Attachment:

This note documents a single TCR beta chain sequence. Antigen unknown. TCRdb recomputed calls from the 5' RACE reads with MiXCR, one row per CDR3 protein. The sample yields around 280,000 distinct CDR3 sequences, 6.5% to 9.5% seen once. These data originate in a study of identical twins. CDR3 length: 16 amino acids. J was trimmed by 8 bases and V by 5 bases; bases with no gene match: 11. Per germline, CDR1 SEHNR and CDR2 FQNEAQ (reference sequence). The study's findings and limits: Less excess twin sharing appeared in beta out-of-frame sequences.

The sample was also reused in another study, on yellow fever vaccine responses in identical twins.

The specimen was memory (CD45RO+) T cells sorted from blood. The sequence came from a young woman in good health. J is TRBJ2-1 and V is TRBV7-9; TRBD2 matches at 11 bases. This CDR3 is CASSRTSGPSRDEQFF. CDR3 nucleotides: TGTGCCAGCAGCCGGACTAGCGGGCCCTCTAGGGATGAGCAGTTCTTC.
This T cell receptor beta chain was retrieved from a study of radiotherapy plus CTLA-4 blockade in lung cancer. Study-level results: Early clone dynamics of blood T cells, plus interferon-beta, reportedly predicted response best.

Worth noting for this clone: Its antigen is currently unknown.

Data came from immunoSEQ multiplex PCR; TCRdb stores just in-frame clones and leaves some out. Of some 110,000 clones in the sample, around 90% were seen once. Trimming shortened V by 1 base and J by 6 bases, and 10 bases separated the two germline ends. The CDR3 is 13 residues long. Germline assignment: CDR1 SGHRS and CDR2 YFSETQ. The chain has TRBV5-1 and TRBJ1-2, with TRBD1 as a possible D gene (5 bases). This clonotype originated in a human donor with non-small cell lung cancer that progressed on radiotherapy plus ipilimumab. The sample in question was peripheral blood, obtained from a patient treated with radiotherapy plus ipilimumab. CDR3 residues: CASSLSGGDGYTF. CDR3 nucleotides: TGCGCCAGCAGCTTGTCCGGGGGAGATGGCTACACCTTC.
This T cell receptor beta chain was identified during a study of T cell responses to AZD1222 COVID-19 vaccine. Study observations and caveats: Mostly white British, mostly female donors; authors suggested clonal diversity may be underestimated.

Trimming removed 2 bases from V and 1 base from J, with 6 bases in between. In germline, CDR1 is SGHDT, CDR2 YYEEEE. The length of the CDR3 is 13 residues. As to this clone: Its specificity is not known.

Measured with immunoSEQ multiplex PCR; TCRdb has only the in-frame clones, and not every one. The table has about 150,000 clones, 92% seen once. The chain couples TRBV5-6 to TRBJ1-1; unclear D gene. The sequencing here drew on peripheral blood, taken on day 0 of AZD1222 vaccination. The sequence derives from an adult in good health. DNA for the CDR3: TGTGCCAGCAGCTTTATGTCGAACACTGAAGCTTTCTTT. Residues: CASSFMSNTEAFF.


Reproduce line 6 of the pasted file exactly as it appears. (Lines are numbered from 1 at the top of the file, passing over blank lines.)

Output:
Data came from immunoSEQ multiplex PCR; TCRdb stores just in-frame clones and leaves some out. Of some 110,000 clones in the sample, around 90% were seen once. Trimming shortened V by 1 base and J by 6 bases, and 10 bases separated the two germline ends. The CDR3 is 13 residues long. Germline assignment: CDR1 SGHRS and CDR2 YFSETQ. The chain has TRBV5-1 and TRBJ1-2, with TRBD1 as a possible D gene (5 bases). This clonotype originated in a human donor with non-small cell lung cancer that progressed on radiotherapy plus ipilimumab. The sample in question was peripheral blood, obtained from a patient treated with radiotherapy plus ipilimumab. CDR3 residues: CASSLSGGDGYTF. CDR3 nucleotides: TGCGCCAGCAGCTTGTCCGGGGGAGATGGCTACACCTTC.